Wrong Notes collects posts on music, art, culture and fun stuff. Also included: news about the Ear Reverends.
This could apply to so many things (like, say, getting the update to this site finished "soon").
But, in this case, I thought I'd try out the new MTV Music site—and so I refer instead to Devo's version of the Rolling Stone's "Satisfaction," and the classic video thereof, include herein.
Actually, I was thinking that people addicted to news and commentary about the upcoming US election are going to need a new drug after next Tuesday, and access to 20,000+ MTV music videos might offer an alternative fix for a while. But, then again, watch the video below—you know what I mean?
I am surprised more people aren't sharing links to these incredible fine art photos of Great Egrets.
Photographer Terry Turrentine takes stunning photos of Great Egrets in the wild. They're quite amazing photos: the birds themselves are interesting to look at, but the photos also capture their setting in a way that's almost hard to imagine—it's almost so non-human that you can't imagine a photographer being present.
The tonality of Terry's photos and prints—the technical quality, is also notably excellent. (I am fortunate to have one of her prints, and I can attest to their technical artistry.)
Terry also has a surprising artist bio—one involving a long history with firearms. I don't want to give away the story, but it's worth reading.
(Disclosure: I got to know Terry's work via my day job, where we designed and built her Great Egret website.)
If only copyright laws weren't so draconian, I'd make and release some cut-ups purely out of audio from The Simpsons.
So, I pointed the music player at Songs in the Key of Springfield and let it play through while working on some stuff. If you've seen all the shows a couple times, at this point, I think there's no better way to enjoy them then as radio shows. Since sitting around listening to new radio sitcoms is a lost art, maybe a revival could be had via now-classic TV shows re-imagined as radio.
With The Simpsons audio-only, you get witty dialog, funny vocal characterizations, clever songs, interesting arrangements, goofy sound effects and, most importantly, your imagination open to all kinds of entertainment beyond the TV show visuals. The CDs, like Songs in the Key of Springfield are a great way to get into this. But, if you already have The Simpsons on DVD, you could put a disc on, turn-up the volume, and walk away until the TV screen is out of view.
But, maybe some of the creators of The Simpsons will someday create an all-Simpsons-all-the-time radio station—e.g., on satellite radio. Or, even a weekly radio show made purely of audio from The Simpsons, which could be great—it'd be like a funny version of A Prairie Home Companion.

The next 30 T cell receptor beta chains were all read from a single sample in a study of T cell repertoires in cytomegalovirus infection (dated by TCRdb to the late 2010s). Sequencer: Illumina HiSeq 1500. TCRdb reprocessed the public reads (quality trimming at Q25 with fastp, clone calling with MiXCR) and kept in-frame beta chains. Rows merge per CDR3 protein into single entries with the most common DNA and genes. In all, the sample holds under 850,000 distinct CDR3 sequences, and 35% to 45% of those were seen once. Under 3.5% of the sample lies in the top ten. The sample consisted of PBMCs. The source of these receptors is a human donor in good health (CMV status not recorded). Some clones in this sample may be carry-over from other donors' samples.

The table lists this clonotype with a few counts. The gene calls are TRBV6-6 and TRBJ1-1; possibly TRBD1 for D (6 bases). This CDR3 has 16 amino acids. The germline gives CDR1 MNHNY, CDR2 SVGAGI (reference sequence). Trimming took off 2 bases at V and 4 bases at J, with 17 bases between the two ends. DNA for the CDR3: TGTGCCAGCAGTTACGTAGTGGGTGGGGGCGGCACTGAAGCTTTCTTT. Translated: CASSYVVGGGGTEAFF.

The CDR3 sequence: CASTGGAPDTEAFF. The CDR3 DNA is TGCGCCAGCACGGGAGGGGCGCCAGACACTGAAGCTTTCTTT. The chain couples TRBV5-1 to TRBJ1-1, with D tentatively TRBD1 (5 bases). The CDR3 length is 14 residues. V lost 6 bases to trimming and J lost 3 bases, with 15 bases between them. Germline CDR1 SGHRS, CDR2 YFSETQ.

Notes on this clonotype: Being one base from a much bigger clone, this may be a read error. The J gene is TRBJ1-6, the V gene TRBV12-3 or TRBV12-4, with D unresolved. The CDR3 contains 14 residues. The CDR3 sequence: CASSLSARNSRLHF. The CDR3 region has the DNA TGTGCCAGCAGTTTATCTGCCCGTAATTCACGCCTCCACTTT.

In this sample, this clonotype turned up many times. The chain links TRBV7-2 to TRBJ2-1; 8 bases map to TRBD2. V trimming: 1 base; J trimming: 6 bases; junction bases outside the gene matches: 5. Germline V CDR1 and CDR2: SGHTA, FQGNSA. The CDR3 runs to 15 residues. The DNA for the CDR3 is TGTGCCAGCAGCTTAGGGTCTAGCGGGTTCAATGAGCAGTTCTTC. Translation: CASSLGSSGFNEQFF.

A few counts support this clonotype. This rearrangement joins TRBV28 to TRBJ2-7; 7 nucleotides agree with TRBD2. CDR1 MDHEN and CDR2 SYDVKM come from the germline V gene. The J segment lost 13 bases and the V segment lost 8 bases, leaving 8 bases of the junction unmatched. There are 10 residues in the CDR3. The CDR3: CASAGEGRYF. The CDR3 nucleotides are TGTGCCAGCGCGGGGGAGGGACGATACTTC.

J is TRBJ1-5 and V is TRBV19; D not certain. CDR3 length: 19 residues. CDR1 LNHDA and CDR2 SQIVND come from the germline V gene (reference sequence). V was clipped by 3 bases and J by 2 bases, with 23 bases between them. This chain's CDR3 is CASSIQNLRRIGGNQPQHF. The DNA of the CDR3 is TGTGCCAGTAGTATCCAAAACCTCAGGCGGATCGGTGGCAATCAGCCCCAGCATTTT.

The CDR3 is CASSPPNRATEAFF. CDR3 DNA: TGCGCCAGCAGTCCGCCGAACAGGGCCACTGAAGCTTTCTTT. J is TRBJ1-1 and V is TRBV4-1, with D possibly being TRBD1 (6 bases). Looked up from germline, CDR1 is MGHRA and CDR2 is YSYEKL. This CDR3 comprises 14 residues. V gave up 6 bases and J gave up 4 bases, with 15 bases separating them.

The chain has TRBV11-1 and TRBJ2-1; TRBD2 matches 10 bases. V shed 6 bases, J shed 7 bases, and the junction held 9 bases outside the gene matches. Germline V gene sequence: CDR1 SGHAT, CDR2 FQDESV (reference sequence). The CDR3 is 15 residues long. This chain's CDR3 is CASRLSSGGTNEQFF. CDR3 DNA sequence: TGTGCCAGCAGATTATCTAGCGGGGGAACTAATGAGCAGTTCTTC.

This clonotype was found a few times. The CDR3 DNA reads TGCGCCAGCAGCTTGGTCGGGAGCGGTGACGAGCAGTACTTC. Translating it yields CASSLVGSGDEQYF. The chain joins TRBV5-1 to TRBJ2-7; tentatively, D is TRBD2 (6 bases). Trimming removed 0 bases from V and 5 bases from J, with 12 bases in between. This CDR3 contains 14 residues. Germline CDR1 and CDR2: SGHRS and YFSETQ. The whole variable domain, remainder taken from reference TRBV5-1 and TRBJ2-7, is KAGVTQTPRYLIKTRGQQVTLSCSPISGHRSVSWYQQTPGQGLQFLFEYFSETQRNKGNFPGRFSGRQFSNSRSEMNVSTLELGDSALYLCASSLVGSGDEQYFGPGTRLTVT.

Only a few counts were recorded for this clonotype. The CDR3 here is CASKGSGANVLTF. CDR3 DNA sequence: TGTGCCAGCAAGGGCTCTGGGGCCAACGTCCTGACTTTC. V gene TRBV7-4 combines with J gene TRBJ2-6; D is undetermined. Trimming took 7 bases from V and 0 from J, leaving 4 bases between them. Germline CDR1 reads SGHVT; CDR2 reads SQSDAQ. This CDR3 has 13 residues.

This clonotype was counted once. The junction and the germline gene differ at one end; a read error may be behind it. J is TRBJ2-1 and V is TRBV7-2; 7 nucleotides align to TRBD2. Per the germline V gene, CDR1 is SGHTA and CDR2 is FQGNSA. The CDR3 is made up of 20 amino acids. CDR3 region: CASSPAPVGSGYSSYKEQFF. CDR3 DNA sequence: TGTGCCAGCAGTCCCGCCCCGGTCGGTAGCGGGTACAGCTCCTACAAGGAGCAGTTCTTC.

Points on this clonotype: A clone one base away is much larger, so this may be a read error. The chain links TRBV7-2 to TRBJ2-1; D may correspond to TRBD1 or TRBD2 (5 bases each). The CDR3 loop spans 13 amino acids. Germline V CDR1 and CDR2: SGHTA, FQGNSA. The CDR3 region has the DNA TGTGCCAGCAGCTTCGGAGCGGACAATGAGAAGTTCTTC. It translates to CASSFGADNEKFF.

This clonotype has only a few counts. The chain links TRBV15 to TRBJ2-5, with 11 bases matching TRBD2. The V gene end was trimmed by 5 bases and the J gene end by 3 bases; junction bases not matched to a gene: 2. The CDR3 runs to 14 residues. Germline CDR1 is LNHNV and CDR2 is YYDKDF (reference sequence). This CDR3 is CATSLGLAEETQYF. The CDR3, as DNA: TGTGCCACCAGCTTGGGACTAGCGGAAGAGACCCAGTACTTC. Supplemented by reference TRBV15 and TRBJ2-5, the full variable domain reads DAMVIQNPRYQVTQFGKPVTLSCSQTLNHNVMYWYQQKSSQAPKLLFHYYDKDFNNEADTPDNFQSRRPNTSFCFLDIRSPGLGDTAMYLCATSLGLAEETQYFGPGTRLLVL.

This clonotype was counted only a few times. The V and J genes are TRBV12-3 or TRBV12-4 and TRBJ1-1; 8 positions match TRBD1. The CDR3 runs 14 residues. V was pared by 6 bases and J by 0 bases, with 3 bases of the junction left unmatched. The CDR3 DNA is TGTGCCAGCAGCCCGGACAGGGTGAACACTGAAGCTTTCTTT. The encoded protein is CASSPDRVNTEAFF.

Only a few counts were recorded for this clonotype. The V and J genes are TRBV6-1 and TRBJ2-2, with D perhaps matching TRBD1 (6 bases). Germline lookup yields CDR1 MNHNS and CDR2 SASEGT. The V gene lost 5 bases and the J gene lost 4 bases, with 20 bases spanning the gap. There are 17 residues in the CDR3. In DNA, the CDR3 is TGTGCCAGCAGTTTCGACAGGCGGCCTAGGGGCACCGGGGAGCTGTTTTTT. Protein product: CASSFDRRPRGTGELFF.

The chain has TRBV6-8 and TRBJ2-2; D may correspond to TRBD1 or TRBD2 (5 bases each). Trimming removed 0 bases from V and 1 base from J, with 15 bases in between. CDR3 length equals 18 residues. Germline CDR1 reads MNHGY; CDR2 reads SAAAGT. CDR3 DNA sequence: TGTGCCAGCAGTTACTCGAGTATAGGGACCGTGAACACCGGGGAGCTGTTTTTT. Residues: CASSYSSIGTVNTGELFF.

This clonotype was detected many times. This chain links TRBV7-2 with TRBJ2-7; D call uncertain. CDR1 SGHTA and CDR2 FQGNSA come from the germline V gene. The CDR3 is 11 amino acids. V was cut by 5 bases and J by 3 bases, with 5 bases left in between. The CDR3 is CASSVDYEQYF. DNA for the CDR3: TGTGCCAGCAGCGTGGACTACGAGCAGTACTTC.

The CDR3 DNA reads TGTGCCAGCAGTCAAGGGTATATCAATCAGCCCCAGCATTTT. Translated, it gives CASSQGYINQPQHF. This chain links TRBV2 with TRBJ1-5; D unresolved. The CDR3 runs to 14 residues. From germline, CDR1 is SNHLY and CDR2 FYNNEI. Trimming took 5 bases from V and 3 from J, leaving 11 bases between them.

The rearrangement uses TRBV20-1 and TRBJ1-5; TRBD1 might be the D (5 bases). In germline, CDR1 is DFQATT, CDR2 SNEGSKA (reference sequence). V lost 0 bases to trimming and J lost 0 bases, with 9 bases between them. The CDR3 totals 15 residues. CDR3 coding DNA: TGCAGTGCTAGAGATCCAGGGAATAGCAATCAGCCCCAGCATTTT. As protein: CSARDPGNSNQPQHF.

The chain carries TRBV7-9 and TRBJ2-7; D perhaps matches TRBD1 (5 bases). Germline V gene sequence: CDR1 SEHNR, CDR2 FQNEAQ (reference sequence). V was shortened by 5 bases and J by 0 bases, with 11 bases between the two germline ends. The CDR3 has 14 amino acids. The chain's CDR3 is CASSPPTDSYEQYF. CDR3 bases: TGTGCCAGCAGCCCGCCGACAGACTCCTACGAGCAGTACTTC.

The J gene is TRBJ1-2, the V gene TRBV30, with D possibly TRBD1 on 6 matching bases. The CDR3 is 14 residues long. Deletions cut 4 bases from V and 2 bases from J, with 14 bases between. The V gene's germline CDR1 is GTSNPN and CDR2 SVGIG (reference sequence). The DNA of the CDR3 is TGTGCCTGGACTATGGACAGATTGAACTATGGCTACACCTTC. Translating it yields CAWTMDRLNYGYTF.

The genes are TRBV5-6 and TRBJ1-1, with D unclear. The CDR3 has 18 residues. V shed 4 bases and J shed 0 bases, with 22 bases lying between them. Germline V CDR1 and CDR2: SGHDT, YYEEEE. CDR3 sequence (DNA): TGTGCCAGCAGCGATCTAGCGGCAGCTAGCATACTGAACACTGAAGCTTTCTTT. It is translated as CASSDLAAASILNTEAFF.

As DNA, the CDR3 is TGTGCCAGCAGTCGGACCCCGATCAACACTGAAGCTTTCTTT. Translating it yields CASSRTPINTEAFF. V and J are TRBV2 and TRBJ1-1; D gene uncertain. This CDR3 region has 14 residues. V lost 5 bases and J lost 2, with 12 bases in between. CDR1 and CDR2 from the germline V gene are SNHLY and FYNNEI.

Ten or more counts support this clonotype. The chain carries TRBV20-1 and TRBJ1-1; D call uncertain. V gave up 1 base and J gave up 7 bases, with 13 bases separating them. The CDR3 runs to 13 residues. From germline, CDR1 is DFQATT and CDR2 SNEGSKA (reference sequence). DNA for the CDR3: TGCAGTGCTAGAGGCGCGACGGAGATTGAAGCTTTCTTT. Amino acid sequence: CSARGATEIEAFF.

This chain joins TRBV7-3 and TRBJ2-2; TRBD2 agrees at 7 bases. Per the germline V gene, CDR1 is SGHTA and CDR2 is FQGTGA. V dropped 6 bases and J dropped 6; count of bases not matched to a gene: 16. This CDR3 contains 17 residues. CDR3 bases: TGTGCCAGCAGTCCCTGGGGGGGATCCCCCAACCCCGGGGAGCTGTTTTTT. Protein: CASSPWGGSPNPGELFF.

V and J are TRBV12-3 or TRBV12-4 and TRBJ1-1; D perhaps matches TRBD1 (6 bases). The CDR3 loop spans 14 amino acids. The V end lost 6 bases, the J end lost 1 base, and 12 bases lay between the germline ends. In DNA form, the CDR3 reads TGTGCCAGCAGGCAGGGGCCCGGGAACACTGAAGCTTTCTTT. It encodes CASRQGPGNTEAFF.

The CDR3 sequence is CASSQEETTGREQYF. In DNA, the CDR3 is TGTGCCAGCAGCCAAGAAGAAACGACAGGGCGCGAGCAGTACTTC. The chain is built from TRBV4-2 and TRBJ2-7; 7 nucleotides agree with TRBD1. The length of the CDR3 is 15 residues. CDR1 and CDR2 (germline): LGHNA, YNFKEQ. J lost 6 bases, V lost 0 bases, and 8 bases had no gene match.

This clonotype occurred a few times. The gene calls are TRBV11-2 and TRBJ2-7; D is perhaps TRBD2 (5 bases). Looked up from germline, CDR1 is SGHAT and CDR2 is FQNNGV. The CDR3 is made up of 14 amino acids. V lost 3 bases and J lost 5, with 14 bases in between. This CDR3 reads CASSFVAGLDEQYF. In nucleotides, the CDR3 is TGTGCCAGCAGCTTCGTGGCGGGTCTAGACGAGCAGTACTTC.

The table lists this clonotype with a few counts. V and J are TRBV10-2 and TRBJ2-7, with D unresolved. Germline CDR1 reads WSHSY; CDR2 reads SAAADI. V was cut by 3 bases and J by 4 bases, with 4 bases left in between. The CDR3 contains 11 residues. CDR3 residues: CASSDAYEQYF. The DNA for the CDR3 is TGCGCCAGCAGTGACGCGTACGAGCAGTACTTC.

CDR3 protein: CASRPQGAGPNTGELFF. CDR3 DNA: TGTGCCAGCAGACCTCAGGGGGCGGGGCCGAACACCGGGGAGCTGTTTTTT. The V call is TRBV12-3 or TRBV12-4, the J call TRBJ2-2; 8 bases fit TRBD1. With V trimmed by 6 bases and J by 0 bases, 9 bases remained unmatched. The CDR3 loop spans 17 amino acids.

Can you name the car with a four-wheel drive
Smells like a steak and seats thirty-five?
I've been getting into this band, from Portland, the Shaky Hands.
They're actually playing tonight in Seattle, at the Tractor Tavern. Although I really wanted to go see them, and they haven't actually played yet (I am guessing they're going on around 10:30 or 11p), based on the reading on my MellowMeter (currently pronounced mel-low-OM-eat-a-a-a-a-r), looks like I am going to miss the show.
But, if you are in the area (or, when they're playing in your town), definitely go and check them out—and let me know what you hear.
As consolation, I found a cool video of one of their songs, "We Are Young":
I've been meaning to start an ongoing series / dialog here about why the Ear Reverends' music isn't for sale in the iTunes music store.
I've intentionally not released tracks via the iTunes music store (iTMS) because I feel they would offer inferior versions compared with what I can offer here. (Note: you can, of course, still play Ear Reverends music in iTunes and on your iPod—you just can't purchase the tracks from the "iTunes Store.")
But this post was prompted by today's xkcd comic, Steal This Comic, which is about DRM, aka, so-called "Digital Rights Management." xkcd really says it all about why DRM is so bad that one is better off even getting music via questionable sources than buying tracks with DRM:
So, with iTMS, one aspect of the inferiority of the tracks available there is DRM. One can buy DRM-free tracks on the iTMS, but I don't believe it's possible for me to ensure that all of the Ear Reverends tracks sold are DRM-free. And, in principle, I do want to ensure that all Ear Reverends' tracks are DRM-free, so that they remain totally playable / sharable over time.
Of course, I am curious if anyone really does want to buy Ear Reverends tracks via the iTMS—I am aware how important a store iTMS is for music sales. But, ongoing, I am continuing to look for ways to promote the Ear Reverends and sell tracks independent of the iTMS.
(Note that tracks will be for sale, here, soon on the Ear Reverends site!)
I couldn't help but post about the new Banksy pet store in the West Village.
I was supposed to be in NYC next week, but my trip got canceled—I'll have to put this in the "art shows that I missed" category.
It's really a pet store. But, the pets are . . .
OK, probably best to just go to the site and see the videos. Here's one type of pet—Sausages:
Also, the Wooster Collective shot a video of the store:
The video is just one part of the Wooster Collective's review, which is altogether worth a read, and includes good photos.
Forever Changes by Love is one of my favorite albums—one of the essential "L.A." albums. Now there's a documentary about Love.
There is hardly any 60s-70s film footage of Love in concert, but a few things have surfaced on YouTube:
Love performing Burt Bacharach's "My Little Red Book" on American Bandstand:
A rough film of Love jamming at the Filmore in 1970:
Most of the Love videos on YouTube are just album tracks that someone combined with some photos, like these:
"Alone Again Or":
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